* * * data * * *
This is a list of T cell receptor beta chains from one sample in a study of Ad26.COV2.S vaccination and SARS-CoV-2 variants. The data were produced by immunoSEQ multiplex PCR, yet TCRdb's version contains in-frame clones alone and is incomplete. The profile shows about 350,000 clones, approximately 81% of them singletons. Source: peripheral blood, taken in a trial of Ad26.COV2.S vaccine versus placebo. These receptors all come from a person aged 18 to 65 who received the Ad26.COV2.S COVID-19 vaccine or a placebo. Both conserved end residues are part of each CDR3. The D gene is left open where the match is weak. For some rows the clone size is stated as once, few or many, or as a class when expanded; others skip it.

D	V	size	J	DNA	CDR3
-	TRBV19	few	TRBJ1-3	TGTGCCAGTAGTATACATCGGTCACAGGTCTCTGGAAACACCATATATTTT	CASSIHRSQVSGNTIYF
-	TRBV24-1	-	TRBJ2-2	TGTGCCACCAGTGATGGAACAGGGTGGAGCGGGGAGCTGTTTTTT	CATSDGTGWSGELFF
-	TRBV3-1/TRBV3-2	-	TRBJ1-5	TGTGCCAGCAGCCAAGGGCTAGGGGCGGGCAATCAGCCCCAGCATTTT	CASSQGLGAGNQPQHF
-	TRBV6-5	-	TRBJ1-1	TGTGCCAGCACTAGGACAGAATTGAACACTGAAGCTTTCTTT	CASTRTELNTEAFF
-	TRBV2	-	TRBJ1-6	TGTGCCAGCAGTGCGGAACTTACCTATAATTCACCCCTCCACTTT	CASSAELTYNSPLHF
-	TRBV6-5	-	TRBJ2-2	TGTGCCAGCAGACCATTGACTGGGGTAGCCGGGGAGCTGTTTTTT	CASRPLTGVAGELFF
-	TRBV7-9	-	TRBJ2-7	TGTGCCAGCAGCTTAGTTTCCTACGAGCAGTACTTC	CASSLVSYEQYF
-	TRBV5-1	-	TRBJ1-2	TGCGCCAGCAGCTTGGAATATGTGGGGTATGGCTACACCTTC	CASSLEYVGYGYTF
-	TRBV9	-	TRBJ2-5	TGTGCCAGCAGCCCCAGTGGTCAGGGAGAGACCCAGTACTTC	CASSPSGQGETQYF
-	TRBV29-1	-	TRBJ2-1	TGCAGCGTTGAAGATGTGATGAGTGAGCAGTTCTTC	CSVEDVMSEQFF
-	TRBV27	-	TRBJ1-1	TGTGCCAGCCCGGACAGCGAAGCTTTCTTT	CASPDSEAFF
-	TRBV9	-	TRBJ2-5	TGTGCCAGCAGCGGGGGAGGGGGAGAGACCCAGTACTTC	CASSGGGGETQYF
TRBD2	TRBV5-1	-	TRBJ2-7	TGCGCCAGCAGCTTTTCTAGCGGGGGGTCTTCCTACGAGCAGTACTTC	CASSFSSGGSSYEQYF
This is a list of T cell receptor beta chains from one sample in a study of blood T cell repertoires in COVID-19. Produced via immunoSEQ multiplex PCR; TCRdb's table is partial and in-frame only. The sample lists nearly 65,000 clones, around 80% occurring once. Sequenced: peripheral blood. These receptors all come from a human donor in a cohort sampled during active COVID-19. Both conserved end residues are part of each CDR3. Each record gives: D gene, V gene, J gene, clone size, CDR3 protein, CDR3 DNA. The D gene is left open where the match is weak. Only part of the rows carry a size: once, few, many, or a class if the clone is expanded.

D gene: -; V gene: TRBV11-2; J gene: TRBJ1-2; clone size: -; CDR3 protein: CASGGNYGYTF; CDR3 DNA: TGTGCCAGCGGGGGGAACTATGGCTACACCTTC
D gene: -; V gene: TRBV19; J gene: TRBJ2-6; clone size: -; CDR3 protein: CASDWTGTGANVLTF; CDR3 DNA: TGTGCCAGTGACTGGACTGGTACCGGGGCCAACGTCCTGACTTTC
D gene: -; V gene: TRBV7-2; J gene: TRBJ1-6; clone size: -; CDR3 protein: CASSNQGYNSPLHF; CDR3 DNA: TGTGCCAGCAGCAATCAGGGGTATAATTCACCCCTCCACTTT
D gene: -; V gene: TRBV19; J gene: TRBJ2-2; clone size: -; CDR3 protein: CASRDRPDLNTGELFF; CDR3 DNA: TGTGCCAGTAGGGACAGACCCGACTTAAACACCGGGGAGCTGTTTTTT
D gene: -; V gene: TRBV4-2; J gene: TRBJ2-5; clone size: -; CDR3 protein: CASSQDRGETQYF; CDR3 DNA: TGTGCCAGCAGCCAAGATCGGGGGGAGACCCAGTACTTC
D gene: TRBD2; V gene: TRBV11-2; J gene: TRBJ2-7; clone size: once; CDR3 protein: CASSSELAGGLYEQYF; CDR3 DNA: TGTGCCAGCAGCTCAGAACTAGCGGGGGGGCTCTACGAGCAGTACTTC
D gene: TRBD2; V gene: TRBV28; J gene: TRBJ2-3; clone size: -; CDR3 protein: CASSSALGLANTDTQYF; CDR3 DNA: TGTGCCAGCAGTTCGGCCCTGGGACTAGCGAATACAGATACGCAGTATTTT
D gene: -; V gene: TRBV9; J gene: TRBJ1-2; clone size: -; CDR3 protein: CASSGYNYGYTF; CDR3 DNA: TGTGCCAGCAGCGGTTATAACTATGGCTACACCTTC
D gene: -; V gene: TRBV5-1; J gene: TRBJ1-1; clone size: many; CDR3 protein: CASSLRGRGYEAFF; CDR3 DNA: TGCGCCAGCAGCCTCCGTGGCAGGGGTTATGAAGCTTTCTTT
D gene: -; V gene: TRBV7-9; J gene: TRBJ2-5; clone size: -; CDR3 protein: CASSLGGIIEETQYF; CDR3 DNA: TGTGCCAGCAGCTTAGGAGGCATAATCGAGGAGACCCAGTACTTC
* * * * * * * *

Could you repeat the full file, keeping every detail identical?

This is a list of T cell receptor beta chains from one sample in a study of Ad26.COV2.S vaccination and SARS-CoV-2 variants. The data were produced by immunoSEQ multiplex PCR, yet TCRdb's version contains in-frame clones alone and is incomplete. The profile shows about 350,000 clones, approximately 81% of them singletons. Source: peripheral blood, taken in a trial of Ad26.COV2.S vaccine versus placebo. These receptors all come from a person aged 18 to 65 who received the Ad26.COV2.S COVID-19 vaccine or a placebo. Both conserved end residues are part of each CDR3. The D gene is left open where the match is weak. For some rows the clone size is stated as once, few or many, or as a class when expanded; others skip it.

D	V	size	J	DNA	CDR3
-	TRBV19	few	TRBJ1-3	TGTGCCAGTAGTATACATCGGTCACAGGTCTCTGGAAACACCATATATTTT	CASSIHRSQVSGNTIYF
-	TRBV24-1	-	TRBJ2-2	TGTGCCACCAGTGATGGAACAGGGTGGAGCGGGGAGCTGTTTTTT	CATSDGTGWSGELFF
-	TRBV3-1/TRBV3-2	-	TRBJ1-5	TGTGCCAGCAGCCAAGGGCTAGGGGCGGGCAATCAGCCCCAGCATTTT	CASSQGLGAGNQPQHF
-	TRBV6-5	-	TRBJ1-1	TGTGCCAGCACTAGGACAGAATTGAACACTGAAGCTTTCTTT	CASTRTELNTEAFF
-	TRBV2	-	TRBJ1-6	TGTGCCAGCAGTGCGGAACTTACCTATAATTCACCCCTCCACTTT	CASSAELTYNSPLHF
-	TRBV6-5	-	TRBJ2-2	TGTGCCAGCAGACCATTGACTGGGGTAGCCGGGGAGCTGTTTTTT	CASRPLTGVAGELFF
-	TRBV7-9	-	TRBJ2-7	TGTGCCAGCAGCTTAGTTTCCTACGAGCAGTACTTC	CASSLVSYEQYF
-	TRBV5-1	-	TRBJ1-2	TGCGCCAGCAGCTTGGAATATGTGGGGTATGGCTACACCTTC	CASSLEYVGYGYTF
-	TRBV9	-	TRBJ2-5	TGTGCCAGCAGCCCCAGTGGTCAGGGAGAGACCCAGTACTTC	CASSPSGQGETQYF
-	TRBV29-1	-	TRBJ2-1	TGCAGCGTTGAAGATGTGATGAGTGAGCAGTTCTTC	CSVEDVMSEQFF
-	TRBV27	-	TRBJ1-1	TGTGCCAGCCCGGACAGCGAAGCTTTCTTT	CASPDSEAFF
-	TRBV9	-	TRBJ2-5	TGTGCCAGCAGCGGGGGAGGGGGAGAGACCCAGTACTTC	CASSGGGGETQYF
TRBD2	TRBV5-1	-	TRBJ2-7	TGCGCCAGCAGCTTTTCTAGCGGGGGGTCTTCCTACGAGCAGTACTTC	CASSFSSGGSSYEQYF
This is a list of T cell receptor beta chains from one sample in a study of blood T cell repertoires in COVID-19. Produced via immunoSEQ multiplex PCR; TCRdb's table is partial and in-frame only. The sample lists nearly 65,000 clones, around 80% occurring once. Sequenced: peripheral blood. These receptors all come from a human donor in a cohort sampled during active COVID-19. Both conserved end residues are part of each CDR3. Each record gives: D gene, V gene, J gene, clone size, CDR3 protein, CDR3 DNA. The D gene is left open where the match is weak. Only part of the rows carry a size: once, few, many, or a class if the clone is expanded.

D gene: -; V gene: TRBV11-2; J gene: TRBJ1-2; clone size: -; CDR3 protein: CASGGNYGYTF; CDR3 DNA: TGTGCCAGCGGGGGGAACTATGGCTACACCTTC
D gene: -; V gene: TRBV19; J gene: TRBJ2-6; clone size: -; CDR3 protein: CASDWTGTGANVLTF; CDR3 DNA: TGTGCCAGTGACTGGACTGGTACCGGGGCCAACGTCCTGACTTTC
D gene: -; V gene: TRBV7-2; J gene: TRBJ1-6; clone size: -; CDR3 protein: CASSNQGYNSPLHF; CDR3 DNA: TGTGCCAGCAGCAATCAGGGGTATAATTCACCCCTCCACTTT
D gene: -; V gene: TRBV19; J gene: TRBJ2-2; clone size: -; CDR3 protein: CASRDRPDLNTGELFF; CDR3 DNA: TGTGCCAGTAGGGACAGACCCGACTTAAACACCGGGGAGCTGTTTTTT
D gene: -; V gene: TRBV4-2; J gene: TRBJ2-5; clone size: -; CDR3 protein: CASSQDRGETQYF; CDR3 DNA: TGTGCCAGCAGCCAAGATCGGGGGGAGACCCAGTACTTC
D gene: TRBD2; V gene: TRBV11-2; J gene: TRBJ2-7; clone size: once; CDR3 protein: CASSSELAGGLYEQYF; CDR3 DNA: TGTGCCAGCAGCTCAGAACTAGCGGGGGGGCTCTACGAGCAGTACTTC
D gene: TRBD2; V gene: TRBV28; J gene: TRBJ2-3; clone size: -; CDR3 protein: CASSSALGLANTDTQYF; CDR3 DNA: TGTGCCAGCAGTTCGGCCCTGGGACTAGCGAATACAGATACGCAGTATTTT
D gene: -; V gene: TRBV9; J gene: TRBJ1-2; clone size: -; CDR3 protein: CASSGYNYGYTF; CDR3 DNA: TGTGCCAGCAGCGGTTATAACTATGGCTACACCTTC
D gene: -; V gene: TRBV5-1; J gene: TRBJ1-1; clone size: many; CDR3 protein: CASSLRGRGYEAFF; CDR3 DNA: TGCGCCAGCAGCCTCCGTGGCAGGGGTTATGAAGCTTTCTTT
D gene: -; V gene: TRBV7-9; J gene: TRBJ2-5; clone size: -; CDR3 protein: CASSLGGIIEETQYF; CDR3 DNA: TGTGCCAGCAGCTTAGGAGGCATAATCGAGGAGACCCAGTACTTC